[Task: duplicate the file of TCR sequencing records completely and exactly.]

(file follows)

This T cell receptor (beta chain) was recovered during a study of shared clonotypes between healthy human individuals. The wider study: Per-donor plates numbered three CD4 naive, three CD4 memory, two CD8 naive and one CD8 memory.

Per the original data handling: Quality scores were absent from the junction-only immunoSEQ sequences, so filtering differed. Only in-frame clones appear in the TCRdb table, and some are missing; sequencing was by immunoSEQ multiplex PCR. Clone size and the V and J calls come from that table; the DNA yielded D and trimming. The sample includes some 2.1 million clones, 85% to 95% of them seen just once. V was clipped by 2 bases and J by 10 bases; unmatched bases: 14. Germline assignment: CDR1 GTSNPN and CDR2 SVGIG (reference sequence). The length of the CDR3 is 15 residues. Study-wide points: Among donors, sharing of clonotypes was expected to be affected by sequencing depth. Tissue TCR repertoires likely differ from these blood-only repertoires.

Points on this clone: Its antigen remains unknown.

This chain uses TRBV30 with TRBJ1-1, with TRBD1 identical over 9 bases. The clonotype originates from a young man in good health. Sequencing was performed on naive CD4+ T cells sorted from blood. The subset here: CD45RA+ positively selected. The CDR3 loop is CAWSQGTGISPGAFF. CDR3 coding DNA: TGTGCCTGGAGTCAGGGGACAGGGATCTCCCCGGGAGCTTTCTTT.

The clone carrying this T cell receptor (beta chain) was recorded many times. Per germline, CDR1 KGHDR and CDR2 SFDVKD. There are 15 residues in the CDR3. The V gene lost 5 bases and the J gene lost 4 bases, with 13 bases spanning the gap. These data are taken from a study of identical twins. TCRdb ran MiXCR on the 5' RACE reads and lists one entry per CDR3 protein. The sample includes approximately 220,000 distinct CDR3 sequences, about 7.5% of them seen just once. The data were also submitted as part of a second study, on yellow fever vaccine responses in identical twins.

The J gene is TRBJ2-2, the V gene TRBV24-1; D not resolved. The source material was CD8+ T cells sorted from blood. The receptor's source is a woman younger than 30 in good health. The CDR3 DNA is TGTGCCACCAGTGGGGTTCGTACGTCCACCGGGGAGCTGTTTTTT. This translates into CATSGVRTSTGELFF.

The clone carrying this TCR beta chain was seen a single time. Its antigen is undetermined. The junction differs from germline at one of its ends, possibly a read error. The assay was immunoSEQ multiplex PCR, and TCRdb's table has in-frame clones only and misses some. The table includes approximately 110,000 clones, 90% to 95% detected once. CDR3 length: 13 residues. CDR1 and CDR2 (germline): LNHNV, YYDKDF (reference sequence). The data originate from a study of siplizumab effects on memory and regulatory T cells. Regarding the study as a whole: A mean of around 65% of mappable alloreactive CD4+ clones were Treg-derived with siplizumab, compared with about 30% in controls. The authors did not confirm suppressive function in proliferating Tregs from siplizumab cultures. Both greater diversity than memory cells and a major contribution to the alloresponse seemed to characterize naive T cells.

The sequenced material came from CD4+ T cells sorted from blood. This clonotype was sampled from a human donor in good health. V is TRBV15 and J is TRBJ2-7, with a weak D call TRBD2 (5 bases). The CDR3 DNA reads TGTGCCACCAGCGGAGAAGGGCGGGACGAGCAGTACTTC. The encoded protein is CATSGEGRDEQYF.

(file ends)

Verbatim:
This T cell receptor (beta chain) was recovered during a study of shared clonotypes between healthy human individuals. The wider study: Per-donor plates numbered three CD4 naive, three CD4 memory, two CD8 naive and one CD8 memory.

Per the original data handling: Quality scores were absent from the junction-only immunoSEQ sequences, so filtering differed. Only in-frame clones appear in the TCRdb table, and some are missing; sequencing was by immunoSEQ multiplex PCR. Clone size and the V and J calls come from that table; the DNA yielded D and trimming. The sample includes some 2.1 million clones, 85% to 95% of them seen just once. V was clipped by 2 bases and J by 10 bases; unmatched bases: 14. Germline assignment: CDR1 GTSNPN and CDR2 SVGIG (reference sequence). The length of the CDR3 is 15 residues. Study-wide points: Among donors, sharing of clonotypes was expected to be affected by sequencing depth. Tissue TCR repertoires likely differ from these blood-only repertoires.

Points on this clone: Its antigen remains unknown.

This chain uses TRBV30 with TRBJ1-1, with TRBD1 identical over 9 bases. The clonotype originates from a young man in good health. Sequencing was performed on naive CD4+ T cells sorted from blood. The subset here: CD45RA+ positively selected. The CDR3 loop is CAWSQGTGISPGAFF. CDR3 coding DNA: TGTGCCTGGAGTCAGGGGACAGGGATCTCCCCGGGAGCTTTCTTT.

The clone carrying this T cell receptor (beta chain) was recorded many times. Per germline, CDR1 KGHDR and CDR2 SFDVKD. There are 15 residues in the CDR3. The V gene lost 5 bases and the J gene lost 4 bases, with 13 bases spanning the gap. These data are taken from a study of identical twins. TCRdb ran MiXCR on the 5' RACE reads and lists one entry per CDR3 protein. The sample includes approximately 220,000 distinct CDR3 sequences, about 7.5% of them seen just once. The data were also submitted as part of a second study, on yellow fever vaccine responses in identical twins.

The J gene is TRBJ2-2, the V gene TRBV24-1; D not resolved. The source material was CD8+ T cells sorted from blood. The receptor's source is a woman younger than 30 in good health. The CDR3 DNA is TGTGCCACCAGTGGGGTTCGTACGTCCACCGGGGAGCTGTTTTTT. This translates into CATSGVRTSTGELFF.

The clone carrying this TCR beta chain was seen a single time. Its antigen is undetermined. The junction differs from germline at one of its ends, possibly a read error. The assay was immunoSEQ multiplex PCR, and TCRdb's table has in-frame clones only and misses some. The table includes approximately 110,000 clones, 90% to 95% detected once. CDR3 length: 13 residues. CDR1 and CDR2 (germline): LNHNV, YYDKDF (reference sequence). The data originate from a study of siplizumab effects on memory and regulatory T cells. Regarding the study as a whole: A mean of around 65% of mappable alloreactive CD4+ clones were Treg-derived with siplizumab, compared with about 30% in controls. The authors did not confirm suppressive function in proliferating Tregs from siplizumab cultures. Both greater diversity than memory cells and a major contribution to the alloresponse seemed to characterize naive T cells.

The sequenced material came from CD4+ T cells sorted from blood. This clonotype was sampled from a human donor in good health. V is TRBV15 and J is TRBJ2-7, with a weak D call TRBD2 (5 bases). The CDR3 DNA reads TGTGCCACCAGCGGAGAAGGGCGGGACGAGCAGTACTTC. The encoded protein is CATSGEGRDEQYF.